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The IBM PC Turns 20(August 08, 2001)
Grove and Gates will also participate in a panel discussion led by Brent Schlender, editor at large of Fortune magazine. The discussion will cover the legacy of the IBM PC as well as the PC's ability to evolve and adapt, its role in people's lives, and its ongoing impact on culture, community and the worldwide economy.
Panelists will include Dave Bradley, one of the original 12 IBM engineers who worked on the first IBM PC and currently a senior technical engineer on IBM's eServer xSeries development team; Daniel S. Bricklin, inventor and co- creator of VisiCalc and founder and CEO of Trellix Corp.; David Bunnell, CEO of Upside Media and founder of PC Magazine, PC World, Macworld, Personal Computing and New Media; Rod Canion, co-founder of Compaq Computer Corp. and chairman of Questia Media; Mitch Kapor, founder of Lotus Development Corp. and partner at Kapor Enterprises; and Ray Ozzie, creator of Lotus Notes and founder and CEO of Groove Networks.
IBM PC Helps Spawn a New Industry
On Aug. 12, 1981, IBM introduced a personal computer powered by the Intel 8088 microprocessor and Microsoft PC DOS 1.0. With the IBM PC, users could create documents, make basic spreadsheets and play simple games displayed in glowing green type on a monochrome monitor.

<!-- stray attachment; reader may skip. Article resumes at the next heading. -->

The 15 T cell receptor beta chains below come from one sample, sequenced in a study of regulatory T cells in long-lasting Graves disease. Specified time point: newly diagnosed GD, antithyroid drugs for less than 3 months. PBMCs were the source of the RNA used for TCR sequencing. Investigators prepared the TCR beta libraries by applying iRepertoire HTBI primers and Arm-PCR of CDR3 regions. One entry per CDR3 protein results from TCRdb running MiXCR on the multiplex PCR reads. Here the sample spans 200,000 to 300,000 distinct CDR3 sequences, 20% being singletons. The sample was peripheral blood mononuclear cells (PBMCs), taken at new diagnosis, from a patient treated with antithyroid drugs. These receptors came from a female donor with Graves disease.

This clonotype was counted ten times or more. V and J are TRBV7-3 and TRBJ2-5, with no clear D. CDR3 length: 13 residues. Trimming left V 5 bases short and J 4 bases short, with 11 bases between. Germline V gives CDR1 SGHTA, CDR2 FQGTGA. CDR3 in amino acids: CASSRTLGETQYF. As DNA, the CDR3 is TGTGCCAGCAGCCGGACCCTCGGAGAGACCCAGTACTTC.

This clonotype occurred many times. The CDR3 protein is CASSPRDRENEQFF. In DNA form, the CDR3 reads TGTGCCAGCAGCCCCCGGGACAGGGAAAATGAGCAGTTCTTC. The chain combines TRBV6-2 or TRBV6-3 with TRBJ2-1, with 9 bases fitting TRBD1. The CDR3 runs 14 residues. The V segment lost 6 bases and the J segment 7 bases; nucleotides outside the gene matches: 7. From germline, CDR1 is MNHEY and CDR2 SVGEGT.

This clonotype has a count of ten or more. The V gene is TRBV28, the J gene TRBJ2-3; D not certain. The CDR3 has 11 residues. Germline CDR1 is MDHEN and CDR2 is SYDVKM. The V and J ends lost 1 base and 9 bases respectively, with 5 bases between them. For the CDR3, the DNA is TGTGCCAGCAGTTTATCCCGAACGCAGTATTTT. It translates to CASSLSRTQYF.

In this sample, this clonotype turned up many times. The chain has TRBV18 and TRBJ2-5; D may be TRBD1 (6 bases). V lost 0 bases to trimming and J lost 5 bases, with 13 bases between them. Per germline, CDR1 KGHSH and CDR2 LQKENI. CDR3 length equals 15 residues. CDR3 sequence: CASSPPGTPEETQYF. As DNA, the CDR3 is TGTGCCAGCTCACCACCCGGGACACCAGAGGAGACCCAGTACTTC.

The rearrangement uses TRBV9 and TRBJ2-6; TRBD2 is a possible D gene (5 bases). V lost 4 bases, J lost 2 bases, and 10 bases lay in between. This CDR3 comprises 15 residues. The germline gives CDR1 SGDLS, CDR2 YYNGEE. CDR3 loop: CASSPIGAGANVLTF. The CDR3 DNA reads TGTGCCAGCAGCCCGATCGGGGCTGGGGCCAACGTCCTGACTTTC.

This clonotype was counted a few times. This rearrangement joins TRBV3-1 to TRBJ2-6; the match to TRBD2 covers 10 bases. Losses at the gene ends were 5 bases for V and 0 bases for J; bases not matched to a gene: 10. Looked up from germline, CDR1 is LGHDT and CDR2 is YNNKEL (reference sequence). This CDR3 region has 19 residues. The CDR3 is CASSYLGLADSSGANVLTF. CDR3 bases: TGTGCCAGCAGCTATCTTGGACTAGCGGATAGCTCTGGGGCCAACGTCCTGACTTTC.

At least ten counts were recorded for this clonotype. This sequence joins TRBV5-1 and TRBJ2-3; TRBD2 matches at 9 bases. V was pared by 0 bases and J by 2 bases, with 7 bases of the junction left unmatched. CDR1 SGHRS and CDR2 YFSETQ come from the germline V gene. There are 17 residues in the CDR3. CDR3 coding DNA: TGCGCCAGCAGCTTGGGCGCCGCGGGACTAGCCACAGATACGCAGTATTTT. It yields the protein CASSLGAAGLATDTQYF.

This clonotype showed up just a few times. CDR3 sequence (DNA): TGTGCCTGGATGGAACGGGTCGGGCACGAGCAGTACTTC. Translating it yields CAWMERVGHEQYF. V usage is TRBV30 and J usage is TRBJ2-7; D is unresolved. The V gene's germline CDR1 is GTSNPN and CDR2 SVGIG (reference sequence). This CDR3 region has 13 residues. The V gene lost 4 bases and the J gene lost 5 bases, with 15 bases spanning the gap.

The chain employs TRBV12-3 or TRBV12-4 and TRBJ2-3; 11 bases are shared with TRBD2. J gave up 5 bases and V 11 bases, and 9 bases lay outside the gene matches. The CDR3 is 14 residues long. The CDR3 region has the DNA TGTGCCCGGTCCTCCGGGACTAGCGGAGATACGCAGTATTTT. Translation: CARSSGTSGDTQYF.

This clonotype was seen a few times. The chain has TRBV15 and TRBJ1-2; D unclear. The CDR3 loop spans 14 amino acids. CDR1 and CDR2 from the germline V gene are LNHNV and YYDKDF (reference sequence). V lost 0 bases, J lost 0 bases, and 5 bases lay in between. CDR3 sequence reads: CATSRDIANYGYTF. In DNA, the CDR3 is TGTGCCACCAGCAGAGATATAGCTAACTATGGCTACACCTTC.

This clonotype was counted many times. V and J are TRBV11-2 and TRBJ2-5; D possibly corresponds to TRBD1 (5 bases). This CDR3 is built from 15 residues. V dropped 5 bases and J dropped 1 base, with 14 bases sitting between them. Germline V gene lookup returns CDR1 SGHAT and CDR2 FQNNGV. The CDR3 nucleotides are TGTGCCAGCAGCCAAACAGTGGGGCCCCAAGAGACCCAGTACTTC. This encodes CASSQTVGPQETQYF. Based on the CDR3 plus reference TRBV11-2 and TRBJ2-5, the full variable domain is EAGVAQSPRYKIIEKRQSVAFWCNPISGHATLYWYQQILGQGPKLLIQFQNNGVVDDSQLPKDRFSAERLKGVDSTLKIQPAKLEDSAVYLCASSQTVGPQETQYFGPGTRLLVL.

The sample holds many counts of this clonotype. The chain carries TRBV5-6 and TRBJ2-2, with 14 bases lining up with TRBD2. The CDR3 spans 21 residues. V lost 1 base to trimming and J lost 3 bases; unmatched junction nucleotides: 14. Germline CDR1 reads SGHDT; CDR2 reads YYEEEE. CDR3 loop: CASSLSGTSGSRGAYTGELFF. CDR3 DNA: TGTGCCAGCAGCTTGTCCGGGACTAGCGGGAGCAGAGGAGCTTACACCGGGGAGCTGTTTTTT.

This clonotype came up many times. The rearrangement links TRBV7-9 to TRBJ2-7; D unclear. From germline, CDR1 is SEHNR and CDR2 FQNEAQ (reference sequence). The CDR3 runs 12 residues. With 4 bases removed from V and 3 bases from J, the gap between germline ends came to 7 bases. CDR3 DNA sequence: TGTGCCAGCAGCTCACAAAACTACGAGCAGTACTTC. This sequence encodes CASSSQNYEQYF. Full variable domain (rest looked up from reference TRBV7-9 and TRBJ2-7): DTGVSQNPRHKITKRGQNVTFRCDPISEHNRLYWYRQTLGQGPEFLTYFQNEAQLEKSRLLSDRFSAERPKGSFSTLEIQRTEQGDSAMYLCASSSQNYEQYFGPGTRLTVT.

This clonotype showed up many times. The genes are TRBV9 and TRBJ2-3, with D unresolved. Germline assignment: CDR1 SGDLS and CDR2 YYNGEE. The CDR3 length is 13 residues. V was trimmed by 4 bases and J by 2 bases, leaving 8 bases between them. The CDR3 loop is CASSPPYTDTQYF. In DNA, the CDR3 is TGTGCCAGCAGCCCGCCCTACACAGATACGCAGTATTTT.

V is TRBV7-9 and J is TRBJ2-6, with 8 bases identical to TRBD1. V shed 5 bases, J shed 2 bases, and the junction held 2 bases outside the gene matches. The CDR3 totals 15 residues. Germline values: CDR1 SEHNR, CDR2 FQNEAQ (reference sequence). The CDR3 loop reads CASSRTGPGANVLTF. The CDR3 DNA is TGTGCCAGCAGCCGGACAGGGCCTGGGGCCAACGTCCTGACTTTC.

Despite a price tag that would translate to more than $5,000 today, the IBM PC was an instant sensation that appealed to more than just hobbyists and kit-makers. The result was a default standard that helped spawn an industry and a new era marked by rapid and dramatic change.
"Intel was very fortunate to have participated in the birth of this new industry. We are proud of our contribution and excited to celebrate the 20 years of continuous change that followed," Grove said.
"IBM's entrance into the market in 1981 really legitimized the PC, enabling us to realize our dream of high-volume, low-cost software that made the power of personal computing a reality for everyone," Gates said. "Although it's amazing to look back and see how far we've come in the past 20 years, I'm even more excited about what the industry can achieve in the next 20."
The PC Continues to Evolve to Serve New Consumer, Business Needs
Today, with PCs capable of carrying out more tasks, and with a worldwide installed base of PCs that exceeds 500 million, the PC has surpassed even the wildest expectations for productivity and creativity. For example, a recent Gallup survey commissioned by Microsoft shows that the PC and the television have the same influence: Equal numbers of respondents identified the PC and the television as the most important technology in their home. Study results also show that households with PCs use their PCs an average of 11 hours per week. Home PC users strongly agreed that the PC helps them stay in touch with friends and family, discover new information and get more fun out of life. Increasingly, the PC is the most important tool for creativity, communication and productivity.
The same Gallup survey showed that PC users consider the PC the most important technology tool at work: Three times as many respondents named the PC most important as those who chose the telephone. In addition, the average office PC user spends 22 hours per week using their PC and has been using a PC for eight years.
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